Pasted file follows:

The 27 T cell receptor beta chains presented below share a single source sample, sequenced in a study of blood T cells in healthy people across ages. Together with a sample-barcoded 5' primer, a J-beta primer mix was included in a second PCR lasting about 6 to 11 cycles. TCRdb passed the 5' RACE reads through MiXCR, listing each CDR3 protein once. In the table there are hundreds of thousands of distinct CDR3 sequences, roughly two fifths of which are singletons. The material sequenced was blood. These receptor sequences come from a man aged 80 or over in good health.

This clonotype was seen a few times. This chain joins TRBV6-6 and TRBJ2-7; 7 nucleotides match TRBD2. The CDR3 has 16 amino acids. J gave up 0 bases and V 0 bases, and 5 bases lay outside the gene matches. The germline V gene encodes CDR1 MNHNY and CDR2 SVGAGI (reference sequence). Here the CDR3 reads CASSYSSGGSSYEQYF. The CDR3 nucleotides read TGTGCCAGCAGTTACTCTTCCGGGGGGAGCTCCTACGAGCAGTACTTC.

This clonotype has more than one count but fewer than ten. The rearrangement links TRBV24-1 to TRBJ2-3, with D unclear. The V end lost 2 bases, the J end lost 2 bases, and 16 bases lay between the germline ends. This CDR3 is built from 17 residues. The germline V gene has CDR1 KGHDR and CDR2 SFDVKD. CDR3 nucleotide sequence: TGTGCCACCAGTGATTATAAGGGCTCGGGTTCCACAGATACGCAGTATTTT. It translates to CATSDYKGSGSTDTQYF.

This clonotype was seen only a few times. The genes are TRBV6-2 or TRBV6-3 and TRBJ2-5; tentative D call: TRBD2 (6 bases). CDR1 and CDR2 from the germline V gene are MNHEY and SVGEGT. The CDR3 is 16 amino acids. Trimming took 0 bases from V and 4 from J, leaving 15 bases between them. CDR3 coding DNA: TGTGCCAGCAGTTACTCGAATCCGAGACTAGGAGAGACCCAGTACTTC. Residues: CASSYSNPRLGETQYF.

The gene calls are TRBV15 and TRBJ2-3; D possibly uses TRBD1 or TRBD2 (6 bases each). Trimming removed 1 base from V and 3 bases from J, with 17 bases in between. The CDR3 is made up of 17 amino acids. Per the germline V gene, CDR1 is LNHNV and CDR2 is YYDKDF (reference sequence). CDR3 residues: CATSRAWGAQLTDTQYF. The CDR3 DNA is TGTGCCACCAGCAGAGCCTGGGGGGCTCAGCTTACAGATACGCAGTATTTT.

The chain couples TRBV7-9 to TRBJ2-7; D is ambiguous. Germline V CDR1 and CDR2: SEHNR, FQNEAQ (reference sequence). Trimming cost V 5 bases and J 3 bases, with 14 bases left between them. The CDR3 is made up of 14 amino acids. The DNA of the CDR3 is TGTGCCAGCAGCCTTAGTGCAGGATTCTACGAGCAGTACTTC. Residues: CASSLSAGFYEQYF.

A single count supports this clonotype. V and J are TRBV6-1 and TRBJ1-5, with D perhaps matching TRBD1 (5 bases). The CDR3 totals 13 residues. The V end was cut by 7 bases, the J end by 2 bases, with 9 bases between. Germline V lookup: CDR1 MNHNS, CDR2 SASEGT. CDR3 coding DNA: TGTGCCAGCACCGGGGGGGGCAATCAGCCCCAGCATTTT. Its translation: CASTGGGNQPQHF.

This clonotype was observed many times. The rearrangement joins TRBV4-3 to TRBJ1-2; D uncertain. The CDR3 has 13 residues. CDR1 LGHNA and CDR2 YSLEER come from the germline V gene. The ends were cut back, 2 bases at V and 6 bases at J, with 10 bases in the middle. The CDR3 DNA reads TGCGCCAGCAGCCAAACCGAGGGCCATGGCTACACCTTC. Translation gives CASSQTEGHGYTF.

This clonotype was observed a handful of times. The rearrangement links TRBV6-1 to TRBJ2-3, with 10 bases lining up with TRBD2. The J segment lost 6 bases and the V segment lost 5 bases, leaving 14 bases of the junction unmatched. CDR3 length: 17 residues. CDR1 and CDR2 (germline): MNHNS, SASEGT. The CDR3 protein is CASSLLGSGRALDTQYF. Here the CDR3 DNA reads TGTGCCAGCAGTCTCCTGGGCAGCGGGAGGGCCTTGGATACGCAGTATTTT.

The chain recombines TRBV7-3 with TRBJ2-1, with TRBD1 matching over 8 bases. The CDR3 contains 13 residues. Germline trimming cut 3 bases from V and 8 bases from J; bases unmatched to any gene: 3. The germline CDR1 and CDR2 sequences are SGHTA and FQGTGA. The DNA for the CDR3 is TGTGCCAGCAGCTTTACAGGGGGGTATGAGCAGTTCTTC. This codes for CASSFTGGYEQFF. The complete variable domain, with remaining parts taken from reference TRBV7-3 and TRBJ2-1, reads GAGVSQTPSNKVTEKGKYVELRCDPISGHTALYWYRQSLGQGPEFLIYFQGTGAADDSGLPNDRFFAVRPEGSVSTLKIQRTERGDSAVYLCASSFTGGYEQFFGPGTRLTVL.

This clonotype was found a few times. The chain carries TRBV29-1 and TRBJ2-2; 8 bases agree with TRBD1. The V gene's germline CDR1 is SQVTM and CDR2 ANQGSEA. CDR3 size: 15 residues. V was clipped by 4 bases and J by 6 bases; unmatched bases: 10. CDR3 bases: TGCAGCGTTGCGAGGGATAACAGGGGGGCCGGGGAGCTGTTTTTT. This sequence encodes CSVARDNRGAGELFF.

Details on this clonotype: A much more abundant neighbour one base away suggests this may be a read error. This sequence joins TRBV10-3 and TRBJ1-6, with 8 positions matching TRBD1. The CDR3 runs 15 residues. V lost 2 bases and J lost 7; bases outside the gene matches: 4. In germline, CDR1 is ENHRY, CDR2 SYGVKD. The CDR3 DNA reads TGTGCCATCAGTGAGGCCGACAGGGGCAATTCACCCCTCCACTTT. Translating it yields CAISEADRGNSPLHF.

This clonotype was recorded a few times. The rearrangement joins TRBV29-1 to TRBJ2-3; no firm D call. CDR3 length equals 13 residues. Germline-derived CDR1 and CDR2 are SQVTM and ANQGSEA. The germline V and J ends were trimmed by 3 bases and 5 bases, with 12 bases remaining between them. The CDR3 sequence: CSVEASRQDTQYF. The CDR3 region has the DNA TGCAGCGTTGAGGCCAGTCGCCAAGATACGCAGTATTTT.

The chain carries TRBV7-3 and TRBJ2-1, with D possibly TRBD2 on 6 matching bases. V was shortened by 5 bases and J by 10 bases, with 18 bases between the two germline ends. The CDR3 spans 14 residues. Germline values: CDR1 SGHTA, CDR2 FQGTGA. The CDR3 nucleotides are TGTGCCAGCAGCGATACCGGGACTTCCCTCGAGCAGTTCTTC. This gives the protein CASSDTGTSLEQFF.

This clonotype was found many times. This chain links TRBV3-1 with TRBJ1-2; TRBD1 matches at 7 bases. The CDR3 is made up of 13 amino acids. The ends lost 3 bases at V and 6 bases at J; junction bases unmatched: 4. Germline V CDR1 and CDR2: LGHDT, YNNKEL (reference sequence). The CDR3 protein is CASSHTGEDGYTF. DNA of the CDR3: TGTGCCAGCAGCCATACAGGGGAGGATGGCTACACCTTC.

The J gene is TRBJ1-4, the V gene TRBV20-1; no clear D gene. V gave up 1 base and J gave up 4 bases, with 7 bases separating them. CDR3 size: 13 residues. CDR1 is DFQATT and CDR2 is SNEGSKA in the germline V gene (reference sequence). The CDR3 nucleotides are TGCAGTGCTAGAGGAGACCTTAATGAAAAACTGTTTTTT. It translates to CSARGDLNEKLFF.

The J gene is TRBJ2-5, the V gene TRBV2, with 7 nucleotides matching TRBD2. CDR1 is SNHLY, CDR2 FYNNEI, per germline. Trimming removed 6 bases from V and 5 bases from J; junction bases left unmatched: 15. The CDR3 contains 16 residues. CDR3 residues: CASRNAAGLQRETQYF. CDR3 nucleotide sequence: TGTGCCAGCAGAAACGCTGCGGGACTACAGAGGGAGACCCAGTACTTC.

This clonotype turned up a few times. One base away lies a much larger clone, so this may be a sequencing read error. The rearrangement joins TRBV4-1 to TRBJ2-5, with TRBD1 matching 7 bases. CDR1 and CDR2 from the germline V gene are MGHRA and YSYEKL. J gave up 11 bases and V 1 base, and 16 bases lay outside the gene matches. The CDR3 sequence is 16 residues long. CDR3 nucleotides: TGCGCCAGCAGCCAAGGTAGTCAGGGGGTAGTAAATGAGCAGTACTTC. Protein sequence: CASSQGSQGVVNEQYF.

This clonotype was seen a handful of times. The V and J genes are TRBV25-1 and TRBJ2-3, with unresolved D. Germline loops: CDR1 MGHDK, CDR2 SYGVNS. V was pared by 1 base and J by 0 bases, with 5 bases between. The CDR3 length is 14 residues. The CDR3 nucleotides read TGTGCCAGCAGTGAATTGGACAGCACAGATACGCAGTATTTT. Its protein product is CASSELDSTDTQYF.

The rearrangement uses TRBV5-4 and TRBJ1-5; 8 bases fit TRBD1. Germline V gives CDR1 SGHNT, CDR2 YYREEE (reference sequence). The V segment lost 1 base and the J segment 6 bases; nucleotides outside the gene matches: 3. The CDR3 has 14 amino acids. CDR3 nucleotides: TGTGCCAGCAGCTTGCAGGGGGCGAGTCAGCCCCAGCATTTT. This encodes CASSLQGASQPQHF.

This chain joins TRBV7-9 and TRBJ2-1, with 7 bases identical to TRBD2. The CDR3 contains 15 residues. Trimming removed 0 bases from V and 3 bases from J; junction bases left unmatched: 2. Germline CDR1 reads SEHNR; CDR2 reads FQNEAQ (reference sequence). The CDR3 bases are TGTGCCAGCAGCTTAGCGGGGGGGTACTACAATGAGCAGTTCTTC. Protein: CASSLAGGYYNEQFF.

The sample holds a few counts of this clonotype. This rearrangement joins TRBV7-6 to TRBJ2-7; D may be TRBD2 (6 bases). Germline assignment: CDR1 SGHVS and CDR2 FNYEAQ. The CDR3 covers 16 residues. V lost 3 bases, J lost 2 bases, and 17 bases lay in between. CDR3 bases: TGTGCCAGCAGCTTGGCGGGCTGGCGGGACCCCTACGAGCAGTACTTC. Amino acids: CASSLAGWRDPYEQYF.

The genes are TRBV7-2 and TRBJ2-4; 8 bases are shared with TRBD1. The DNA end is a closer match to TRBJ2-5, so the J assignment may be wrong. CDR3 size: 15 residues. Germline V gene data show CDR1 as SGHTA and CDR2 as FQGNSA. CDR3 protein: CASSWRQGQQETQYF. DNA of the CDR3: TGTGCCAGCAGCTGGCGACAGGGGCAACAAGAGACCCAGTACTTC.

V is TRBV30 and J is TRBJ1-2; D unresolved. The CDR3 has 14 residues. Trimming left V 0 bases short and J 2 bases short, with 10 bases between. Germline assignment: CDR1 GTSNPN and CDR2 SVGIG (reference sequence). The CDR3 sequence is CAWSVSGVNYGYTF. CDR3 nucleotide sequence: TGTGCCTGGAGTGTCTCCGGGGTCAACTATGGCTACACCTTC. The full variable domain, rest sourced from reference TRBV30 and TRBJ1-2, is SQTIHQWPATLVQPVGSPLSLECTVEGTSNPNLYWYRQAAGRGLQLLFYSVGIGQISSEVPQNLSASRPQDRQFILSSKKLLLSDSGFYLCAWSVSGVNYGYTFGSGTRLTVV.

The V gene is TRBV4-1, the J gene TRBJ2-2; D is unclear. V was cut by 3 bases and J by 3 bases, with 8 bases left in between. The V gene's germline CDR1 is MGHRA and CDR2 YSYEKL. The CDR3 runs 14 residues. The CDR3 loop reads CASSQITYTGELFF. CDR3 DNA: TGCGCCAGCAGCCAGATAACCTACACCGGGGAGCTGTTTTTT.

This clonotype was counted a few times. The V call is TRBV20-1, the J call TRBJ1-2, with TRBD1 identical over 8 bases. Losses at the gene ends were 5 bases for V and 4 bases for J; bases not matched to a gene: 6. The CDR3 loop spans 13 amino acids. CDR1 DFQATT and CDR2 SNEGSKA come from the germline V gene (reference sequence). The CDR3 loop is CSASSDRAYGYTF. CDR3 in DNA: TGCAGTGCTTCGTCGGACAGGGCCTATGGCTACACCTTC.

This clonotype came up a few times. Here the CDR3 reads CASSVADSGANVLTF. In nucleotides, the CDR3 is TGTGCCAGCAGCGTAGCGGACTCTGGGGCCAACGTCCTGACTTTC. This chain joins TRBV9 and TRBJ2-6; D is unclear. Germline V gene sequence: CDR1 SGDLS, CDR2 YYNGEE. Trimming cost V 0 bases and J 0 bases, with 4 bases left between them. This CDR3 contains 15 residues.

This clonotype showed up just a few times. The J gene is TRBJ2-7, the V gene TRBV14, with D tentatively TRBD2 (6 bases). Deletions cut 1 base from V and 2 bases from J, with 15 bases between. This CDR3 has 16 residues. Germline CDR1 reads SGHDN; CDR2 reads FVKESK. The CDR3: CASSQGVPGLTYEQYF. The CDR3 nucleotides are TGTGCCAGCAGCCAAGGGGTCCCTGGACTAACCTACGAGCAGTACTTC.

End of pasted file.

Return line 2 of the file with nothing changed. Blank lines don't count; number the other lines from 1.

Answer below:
This clonotype was seen a few times. This chain joins TRBV6-6 and TRBJ2-7; 7 nucleotides match TRBD2. The CDR3 has 16 amino acids. J gave up 0 bases and V 0 bases, and 5 bases lay outside the gene matches. The germline V gene encodes CDR1 MNHNY and CDR2 SVGAGI (reference sequence). Here the CDR3 reads CASSYSSGGSSYEQYF. The CDR3 nucleotides read TGTGCCAGCAGTTACTCTTCCGGGGGGAGCTCCTACGAGCAGTACTTC.